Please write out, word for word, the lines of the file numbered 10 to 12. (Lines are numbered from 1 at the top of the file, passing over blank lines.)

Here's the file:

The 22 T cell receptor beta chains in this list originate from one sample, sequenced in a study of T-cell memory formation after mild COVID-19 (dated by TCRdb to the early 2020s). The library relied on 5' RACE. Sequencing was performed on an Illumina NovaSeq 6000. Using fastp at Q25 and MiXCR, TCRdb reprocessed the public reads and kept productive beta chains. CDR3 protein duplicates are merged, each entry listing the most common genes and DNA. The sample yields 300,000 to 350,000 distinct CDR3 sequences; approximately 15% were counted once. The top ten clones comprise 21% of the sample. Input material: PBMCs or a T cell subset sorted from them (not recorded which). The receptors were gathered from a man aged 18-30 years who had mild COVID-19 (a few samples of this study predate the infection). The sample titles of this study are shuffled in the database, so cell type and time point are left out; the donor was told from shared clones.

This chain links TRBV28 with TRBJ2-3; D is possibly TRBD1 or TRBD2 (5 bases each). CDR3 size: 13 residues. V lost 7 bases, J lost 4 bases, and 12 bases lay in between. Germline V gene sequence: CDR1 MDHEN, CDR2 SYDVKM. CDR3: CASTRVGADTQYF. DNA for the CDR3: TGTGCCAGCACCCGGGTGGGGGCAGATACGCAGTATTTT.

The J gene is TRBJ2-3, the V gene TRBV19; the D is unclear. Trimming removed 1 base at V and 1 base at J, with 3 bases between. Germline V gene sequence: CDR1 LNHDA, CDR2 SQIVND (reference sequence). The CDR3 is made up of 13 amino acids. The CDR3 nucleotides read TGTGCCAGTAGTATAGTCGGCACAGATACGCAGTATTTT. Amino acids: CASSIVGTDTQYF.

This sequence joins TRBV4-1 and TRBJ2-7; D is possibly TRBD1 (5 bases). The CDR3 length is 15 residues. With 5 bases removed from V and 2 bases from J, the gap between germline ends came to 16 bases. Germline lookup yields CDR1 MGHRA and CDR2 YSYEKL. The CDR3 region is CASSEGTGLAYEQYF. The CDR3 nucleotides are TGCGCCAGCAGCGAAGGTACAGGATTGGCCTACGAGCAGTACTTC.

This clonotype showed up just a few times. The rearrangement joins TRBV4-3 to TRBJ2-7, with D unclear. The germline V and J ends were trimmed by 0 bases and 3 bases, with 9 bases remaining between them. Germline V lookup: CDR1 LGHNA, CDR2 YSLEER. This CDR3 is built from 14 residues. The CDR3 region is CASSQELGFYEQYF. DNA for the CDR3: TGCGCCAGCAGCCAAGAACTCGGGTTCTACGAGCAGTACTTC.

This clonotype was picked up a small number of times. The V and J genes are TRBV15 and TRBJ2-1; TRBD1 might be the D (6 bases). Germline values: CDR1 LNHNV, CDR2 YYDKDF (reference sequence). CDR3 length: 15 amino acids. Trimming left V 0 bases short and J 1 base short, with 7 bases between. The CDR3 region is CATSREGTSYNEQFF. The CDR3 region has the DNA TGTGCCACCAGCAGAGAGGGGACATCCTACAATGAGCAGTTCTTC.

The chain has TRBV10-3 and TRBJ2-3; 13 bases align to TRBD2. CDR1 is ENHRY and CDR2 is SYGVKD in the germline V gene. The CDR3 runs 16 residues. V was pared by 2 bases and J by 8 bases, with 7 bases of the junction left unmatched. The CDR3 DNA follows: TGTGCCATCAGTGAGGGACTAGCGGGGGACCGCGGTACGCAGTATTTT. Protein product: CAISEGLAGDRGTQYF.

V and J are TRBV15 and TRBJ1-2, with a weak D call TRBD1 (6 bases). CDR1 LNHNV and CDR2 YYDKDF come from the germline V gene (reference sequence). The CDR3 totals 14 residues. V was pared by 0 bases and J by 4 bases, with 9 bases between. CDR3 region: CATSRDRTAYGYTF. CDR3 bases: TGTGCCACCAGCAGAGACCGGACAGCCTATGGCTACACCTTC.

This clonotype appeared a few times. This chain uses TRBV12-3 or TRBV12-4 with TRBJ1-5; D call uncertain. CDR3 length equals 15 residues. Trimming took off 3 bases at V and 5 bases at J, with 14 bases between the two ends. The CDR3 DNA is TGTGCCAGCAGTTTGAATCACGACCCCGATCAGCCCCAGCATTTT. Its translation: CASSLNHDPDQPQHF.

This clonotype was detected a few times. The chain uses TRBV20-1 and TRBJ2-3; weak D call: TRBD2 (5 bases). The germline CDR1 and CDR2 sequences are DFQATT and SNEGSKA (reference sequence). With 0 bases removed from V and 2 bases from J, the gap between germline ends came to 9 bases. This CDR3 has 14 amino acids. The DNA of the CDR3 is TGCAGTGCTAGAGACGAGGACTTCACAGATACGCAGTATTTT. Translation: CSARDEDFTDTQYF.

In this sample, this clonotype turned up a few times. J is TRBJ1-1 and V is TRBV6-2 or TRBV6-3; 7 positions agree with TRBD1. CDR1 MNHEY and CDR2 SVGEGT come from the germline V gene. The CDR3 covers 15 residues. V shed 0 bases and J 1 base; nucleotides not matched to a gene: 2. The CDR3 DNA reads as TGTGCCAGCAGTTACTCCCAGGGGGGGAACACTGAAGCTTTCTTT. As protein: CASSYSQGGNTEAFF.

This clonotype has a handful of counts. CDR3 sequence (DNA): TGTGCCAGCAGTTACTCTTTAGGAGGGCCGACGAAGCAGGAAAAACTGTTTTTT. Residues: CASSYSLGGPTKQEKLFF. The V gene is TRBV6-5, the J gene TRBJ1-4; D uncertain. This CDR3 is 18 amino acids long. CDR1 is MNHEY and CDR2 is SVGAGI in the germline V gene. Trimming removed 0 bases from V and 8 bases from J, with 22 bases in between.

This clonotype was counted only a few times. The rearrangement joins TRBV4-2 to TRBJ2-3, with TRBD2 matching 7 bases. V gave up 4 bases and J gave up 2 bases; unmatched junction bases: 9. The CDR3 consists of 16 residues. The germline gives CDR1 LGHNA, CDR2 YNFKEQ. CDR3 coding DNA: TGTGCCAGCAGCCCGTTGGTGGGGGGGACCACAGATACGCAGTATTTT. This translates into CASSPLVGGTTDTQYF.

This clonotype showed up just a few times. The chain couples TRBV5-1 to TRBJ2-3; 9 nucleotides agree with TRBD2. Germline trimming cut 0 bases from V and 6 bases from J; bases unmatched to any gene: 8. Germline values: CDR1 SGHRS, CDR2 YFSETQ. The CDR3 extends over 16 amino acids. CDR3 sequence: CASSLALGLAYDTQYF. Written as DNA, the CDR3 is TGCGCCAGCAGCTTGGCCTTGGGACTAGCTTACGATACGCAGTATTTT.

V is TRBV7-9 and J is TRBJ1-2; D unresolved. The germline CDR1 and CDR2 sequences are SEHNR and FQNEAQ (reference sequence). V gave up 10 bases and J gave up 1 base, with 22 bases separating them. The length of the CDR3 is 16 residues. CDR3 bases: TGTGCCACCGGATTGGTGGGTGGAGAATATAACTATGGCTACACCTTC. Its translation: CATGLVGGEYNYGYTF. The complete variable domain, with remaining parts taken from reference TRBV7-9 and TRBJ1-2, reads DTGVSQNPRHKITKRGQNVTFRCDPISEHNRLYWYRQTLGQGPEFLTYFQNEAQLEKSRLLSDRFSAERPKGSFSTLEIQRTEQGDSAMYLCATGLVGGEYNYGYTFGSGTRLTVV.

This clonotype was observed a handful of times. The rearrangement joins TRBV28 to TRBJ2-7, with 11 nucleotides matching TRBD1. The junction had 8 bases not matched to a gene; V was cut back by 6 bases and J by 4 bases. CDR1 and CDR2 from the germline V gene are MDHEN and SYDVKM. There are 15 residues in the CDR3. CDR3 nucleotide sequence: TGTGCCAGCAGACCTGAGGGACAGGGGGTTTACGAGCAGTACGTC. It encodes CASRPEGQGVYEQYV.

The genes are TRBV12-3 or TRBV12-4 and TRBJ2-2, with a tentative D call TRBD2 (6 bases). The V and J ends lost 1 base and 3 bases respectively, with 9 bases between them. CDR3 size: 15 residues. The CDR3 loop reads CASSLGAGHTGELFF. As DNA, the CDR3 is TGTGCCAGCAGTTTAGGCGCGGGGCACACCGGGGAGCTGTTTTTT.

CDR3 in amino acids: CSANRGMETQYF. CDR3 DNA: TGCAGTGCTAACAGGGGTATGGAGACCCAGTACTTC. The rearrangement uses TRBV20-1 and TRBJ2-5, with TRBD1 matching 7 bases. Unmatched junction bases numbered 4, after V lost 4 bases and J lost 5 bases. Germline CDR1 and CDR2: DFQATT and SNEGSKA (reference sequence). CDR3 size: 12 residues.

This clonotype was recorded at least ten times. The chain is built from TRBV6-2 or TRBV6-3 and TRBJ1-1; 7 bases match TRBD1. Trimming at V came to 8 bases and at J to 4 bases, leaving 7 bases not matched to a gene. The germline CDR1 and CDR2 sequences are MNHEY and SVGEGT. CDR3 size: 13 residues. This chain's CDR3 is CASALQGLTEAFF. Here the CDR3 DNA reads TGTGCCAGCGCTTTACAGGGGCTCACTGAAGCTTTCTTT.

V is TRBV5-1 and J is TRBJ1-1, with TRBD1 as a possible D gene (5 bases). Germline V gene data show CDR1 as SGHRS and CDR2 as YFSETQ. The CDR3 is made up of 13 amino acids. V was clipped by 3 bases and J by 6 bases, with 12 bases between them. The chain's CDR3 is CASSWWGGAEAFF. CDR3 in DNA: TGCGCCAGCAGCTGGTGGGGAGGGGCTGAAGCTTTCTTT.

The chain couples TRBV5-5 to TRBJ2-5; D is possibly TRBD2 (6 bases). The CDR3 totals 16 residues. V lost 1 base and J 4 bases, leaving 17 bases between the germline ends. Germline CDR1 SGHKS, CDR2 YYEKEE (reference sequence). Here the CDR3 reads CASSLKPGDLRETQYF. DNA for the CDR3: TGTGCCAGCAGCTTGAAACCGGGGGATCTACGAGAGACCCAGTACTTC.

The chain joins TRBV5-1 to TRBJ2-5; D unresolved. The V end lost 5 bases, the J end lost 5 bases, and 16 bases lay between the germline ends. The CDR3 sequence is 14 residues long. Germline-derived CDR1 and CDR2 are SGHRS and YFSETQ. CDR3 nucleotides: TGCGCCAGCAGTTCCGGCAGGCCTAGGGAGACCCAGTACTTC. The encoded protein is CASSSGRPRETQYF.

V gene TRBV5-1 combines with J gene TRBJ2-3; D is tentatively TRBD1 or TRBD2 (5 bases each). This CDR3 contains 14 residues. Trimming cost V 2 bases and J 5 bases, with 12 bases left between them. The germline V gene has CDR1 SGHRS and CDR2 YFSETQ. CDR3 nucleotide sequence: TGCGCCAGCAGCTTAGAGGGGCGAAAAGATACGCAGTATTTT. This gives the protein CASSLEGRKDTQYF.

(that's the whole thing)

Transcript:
This clonotype was detected a few times. The chain uses TRBV20-1 and TRBJ2-3; weak D call: TRBD2 (5 bases). The germline CDR1 and CDR2 sequences are DFQATT and SNEGSKA (reference sequence). With 0 bases removed from V and 2 bases from J, the gap between germline ends came to 9 bases. This CDR3 has 14 amino acids. The DNA of the CDR3 is TGCAGTGCTAGAGACGAGGACTTCACAGATACGCAGTATTTT. Translation: CSARDEDFTDTQYF.

In this sample, this clonotype turned up a few times. J is TRBJ1-1 and V is TRBV6-2 or TRBV6-3; 7 positions agree with TRBD1. CDR1 MNHEY and CDR2 SVGEGT come from the germline V gene. The CDR3 covers 15 residues. V shed 0 bases and J 1 base; nucleotides not matched to a gene: 2. The CDR3 DNA reads as TGTGCCAGCAGTTACTCCCAGGGGGGGAACACTGAAGCTTTCTTT. As protein: CASSYSQGGNTEAFF.

This clonotype has a handful of counts. CDR3 sequence (DNA): TGTGCCAGCAGTTACTCTTTAGGAGGGCCGACGAAGCAGGAAAAACTGTTTTTT. Residues: CASSYSLGGPTKQEKLFF. The V gene is TRBV6-5, the J gene TRBJ1-4; D uncertain. This CDR3 is 18 amino acids long. CDR1 is MNHEY and CDR2 is SVGAGI in the germline V gene. Trimming removed 0 bases from V and 8 bases from J, with 22 bases in between.